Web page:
In the middle of the year 184; however, the tide turned. In the fifth month Huangfu Song and Zhu Jun combined their armies to defeat Bo Cai, and in the sixth month they destroyed the Yellow Turbans of Runan in a Battle at Xihua in Henan. Then the two generals went separate ways, Huangfu Song to join in the attack on the rebels north of the Yellow River, and Zhu Jun to deal with the Yellow Turbans of Nanyang. By this time, a new Grand Administrator had defeated Zhang Mancheng and killed him. In that campaign; however, the Yellow Turbans were able to capture the capital of the commandery, Wan city, and they took refuge there.

For the next several months, the core of the campaign was the fighting in and around Wan city, until the place was finally stormed and the defenders massacred in the eleventh month, midwinter at the beginning of 185. The capture of Wan city was the last great defeat of the Yellow Turbans. Their forces in the North China plain had been destroyed in the field by the imperial armies during the summer, their strongholds were besieged and captured, and the three Zhang brothers were dead. The remaining, scattered rebels were pursued by commandery and county forces in various mopping-up operations, and in the twelfth month of the Chinese year, mid-February of 185, the government issued a proclamation of celebration, changing the reign title to the slogan "Pacification Achieved."

The rebels were defeated in February AD 185, but only two months later, the rebellion broke out again. In AD 185, it spread to the Taihang Mountains on the western border of and in 186 it reached Shaanxi, Hebei, and Liaoning, in 188 it reached Shanxi. In the same year, a second independent uprising took place in Sichuan, but it wasn't coordinated with the Yellow Turban Rebellion in other parts of the country.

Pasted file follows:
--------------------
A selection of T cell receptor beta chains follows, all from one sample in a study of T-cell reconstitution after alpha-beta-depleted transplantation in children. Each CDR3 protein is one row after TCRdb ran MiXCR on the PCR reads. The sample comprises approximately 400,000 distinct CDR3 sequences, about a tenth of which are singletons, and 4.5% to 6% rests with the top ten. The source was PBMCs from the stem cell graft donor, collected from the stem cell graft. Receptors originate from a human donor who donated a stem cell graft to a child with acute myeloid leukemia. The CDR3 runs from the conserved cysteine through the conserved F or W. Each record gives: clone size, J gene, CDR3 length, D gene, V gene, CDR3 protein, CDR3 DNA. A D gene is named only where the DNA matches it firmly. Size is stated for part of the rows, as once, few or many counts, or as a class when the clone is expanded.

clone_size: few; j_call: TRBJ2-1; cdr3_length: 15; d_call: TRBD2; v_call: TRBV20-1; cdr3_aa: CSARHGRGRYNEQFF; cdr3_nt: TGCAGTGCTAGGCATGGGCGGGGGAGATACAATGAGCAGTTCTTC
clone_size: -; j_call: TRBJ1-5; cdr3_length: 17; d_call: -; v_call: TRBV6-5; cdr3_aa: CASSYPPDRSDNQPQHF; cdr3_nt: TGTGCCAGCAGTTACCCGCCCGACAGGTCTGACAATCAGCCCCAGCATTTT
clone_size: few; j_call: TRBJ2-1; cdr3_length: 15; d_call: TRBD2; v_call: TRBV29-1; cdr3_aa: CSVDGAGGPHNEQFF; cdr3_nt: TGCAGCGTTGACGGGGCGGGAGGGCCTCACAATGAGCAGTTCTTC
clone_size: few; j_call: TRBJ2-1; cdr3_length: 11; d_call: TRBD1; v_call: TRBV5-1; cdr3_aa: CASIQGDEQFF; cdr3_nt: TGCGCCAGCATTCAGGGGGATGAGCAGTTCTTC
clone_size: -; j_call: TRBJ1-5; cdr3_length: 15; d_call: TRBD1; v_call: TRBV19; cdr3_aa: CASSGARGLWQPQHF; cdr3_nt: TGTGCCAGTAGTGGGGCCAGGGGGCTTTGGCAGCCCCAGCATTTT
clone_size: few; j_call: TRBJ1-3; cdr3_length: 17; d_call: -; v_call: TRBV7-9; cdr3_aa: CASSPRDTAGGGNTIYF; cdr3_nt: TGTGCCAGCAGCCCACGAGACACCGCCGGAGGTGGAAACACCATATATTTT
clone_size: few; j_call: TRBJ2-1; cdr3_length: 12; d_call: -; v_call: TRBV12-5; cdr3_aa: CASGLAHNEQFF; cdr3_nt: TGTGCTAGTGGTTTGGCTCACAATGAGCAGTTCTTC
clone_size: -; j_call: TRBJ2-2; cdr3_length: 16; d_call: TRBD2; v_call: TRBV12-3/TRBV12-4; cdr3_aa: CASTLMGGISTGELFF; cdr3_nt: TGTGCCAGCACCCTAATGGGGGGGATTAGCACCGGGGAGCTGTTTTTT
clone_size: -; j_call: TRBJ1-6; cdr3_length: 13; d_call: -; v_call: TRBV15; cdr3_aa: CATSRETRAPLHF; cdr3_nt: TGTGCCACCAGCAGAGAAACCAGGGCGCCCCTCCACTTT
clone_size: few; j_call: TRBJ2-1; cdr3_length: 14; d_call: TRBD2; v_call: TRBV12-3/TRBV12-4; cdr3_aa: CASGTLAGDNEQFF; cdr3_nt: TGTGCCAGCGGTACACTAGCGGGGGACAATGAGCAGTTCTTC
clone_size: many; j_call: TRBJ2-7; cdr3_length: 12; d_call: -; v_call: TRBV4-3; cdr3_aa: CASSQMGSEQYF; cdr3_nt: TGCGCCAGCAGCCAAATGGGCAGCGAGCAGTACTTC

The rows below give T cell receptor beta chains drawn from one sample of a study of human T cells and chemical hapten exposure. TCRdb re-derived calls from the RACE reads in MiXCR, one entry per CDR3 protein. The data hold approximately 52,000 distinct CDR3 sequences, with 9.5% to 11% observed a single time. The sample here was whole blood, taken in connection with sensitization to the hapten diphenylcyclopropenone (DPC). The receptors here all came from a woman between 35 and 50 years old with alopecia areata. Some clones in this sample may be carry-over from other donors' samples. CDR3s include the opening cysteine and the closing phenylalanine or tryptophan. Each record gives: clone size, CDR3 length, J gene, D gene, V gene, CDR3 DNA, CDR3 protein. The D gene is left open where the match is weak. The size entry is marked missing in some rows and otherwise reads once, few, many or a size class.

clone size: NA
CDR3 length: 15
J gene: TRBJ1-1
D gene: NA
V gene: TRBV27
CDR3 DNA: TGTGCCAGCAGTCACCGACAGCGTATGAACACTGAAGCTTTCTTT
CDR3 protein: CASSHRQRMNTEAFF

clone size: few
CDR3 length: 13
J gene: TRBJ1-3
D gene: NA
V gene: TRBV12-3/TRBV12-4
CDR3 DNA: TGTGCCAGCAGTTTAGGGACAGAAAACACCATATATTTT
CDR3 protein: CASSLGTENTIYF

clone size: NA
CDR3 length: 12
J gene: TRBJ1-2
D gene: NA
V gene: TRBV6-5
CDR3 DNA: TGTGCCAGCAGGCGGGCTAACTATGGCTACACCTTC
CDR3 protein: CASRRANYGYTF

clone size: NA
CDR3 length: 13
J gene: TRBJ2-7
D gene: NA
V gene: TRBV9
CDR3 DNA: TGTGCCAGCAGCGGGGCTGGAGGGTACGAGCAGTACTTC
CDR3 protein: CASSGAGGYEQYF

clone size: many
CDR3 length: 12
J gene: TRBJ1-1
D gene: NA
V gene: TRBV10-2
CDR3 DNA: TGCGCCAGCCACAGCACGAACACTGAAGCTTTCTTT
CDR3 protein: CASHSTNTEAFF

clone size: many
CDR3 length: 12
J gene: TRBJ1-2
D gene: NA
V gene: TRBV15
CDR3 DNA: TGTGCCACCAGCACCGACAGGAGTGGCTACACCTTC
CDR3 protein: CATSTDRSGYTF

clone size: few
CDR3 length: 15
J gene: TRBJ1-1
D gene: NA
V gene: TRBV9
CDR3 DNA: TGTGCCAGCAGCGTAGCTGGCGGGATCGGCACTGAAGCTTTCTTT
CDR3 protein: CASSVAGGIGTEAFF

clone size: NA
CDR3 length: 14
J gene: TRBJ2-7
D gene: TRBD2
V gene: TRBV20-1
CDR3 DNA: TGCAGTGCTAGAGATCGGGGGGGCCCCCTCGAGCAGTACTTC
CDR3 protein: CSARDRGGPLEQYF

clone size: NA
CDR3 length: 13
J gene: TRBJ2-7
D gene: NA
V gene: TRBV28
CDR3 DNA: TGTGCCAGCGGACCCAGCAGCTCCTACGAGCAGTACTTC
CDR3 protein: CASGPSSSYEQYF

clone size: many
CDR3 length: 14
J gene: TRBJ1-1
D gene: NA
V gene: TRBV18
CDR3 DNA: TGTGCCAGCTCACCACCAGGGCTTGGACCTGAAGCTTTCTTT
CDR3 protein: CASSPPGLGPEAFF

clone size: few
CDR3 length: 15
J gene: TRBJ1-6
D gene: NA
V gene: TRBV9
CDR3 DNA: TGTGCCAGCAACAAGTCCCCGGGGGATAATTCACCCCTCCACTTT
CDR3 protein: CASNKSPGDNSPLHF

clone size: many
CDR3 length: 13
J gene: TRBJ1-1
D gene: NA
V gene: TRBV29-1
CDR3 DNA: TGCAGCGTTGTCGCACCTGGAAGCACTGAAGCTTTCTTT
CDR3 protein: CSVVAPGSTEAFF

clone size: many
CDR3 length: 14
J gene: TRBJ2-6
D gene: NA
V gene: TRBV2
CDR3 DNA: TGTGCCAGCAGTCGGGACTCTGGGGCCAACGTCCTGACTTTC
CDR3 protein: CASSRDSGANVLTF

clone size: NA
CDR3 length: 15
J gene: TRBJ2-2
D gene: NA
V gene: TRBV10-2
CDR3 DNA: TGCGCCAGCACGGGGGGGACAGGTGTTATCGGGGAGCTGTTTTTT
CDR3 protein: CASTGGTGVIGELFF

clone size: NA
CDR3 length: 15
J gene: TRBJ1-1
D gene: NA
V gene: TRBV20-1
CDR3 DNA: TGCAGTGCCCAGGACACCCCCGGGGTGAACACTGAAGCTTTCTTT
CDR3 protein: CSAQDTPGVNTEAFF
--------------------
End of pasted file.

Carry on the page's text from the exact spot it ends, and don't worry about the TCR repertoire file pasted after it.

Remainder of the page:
In December 188 and early in 189, the rebels threatened Luoyang, which was the capital city of the Han Dynasty at the time. As a reaction, imperial troops were sent both west and south to confront the rebels. Although the southern detachment was able to score a victory, its commander, Lu Zhi, was arrested for not keeping on the offensive against the rebels. In 192, Cao Cao was able to defeat the rebels again after they marched into Yanzhou, who eventually ceased to pose a military challenge by the year 205. Cao Cao defeated Zhang Bao and Zhang Liang, effectively swaying the momentum to the imperial forces. Zhang Jiao died of illness, and a year later the rebellion was crushed.

Aftermath and impact

The Han armies had gained a glorious victory, and it was a remarkable achievement that they removed so quickly the threat of Zhang Jiao's rebellion. The cost, however, was very high. Over wide areas the offices of the government had been destroyed, magistrates had been killed, and whole districts were cut off from the writ of the central government. The enemy had been slaughtered in the hundreds and thousands, many innocent people had been left homeless or destitute by the wars, and the economy and society over great parts of this most populous region of the empire were left in ruins and without resources. Unrest remained and bandits appeared in every district; the government, in no position to put down all the lesser disturbances, was forced to patch up the situation as best it could. A long period of consolidation was needed to restore some measure of peace and prosperity, but that breathing space was not given.

While the Yellow Turban rebellion was eventually defeated, the military leaders and local administrators gained self-governing powers in the process. This hastened the collapse of the Han Dynasty in AD 220. After Emperor Ling of Han died in AD 189, a power struggle between He Jin and the eunuchs ensued in which He Jin was assassinated on September 22 189. He Jin's chief ally Yuan Shao retaliated by setting the emperor's palace on fire and . Finally, the warlord Dong Zhuo was able to gain control over the underage heir to the throne which he used as a legitimation for occupying the capital, which was ransacked on the occasion. Because of his cruelty, Dong Zhuo was murdered in 192, setting the stage for Cao Cao's rise to power.

Despite the negativity portrayed in the ''Romance of Three Kingdoms'', being a large scale rebellion against corrupted authority, several peasant uprisings in China were patterned after the Yellow Turban Rebellion or claimed to be its spiritual successors.

Modern references

The ''Yellow Scarves Rebellion'' is the opening event in the ''"Romance of the Three Kingdoms"''. Two Koei video game series, '''' and ''Dynasty Warriors'', are based on the ''Romance of the Three Kingdoms'' and also contain the Yellow Turban Rebellion. Earlier version of the video game used the name ''Yellow Scarves Rebellion'', but in later versions this was changed to ''Yellow Turban Rebellion''.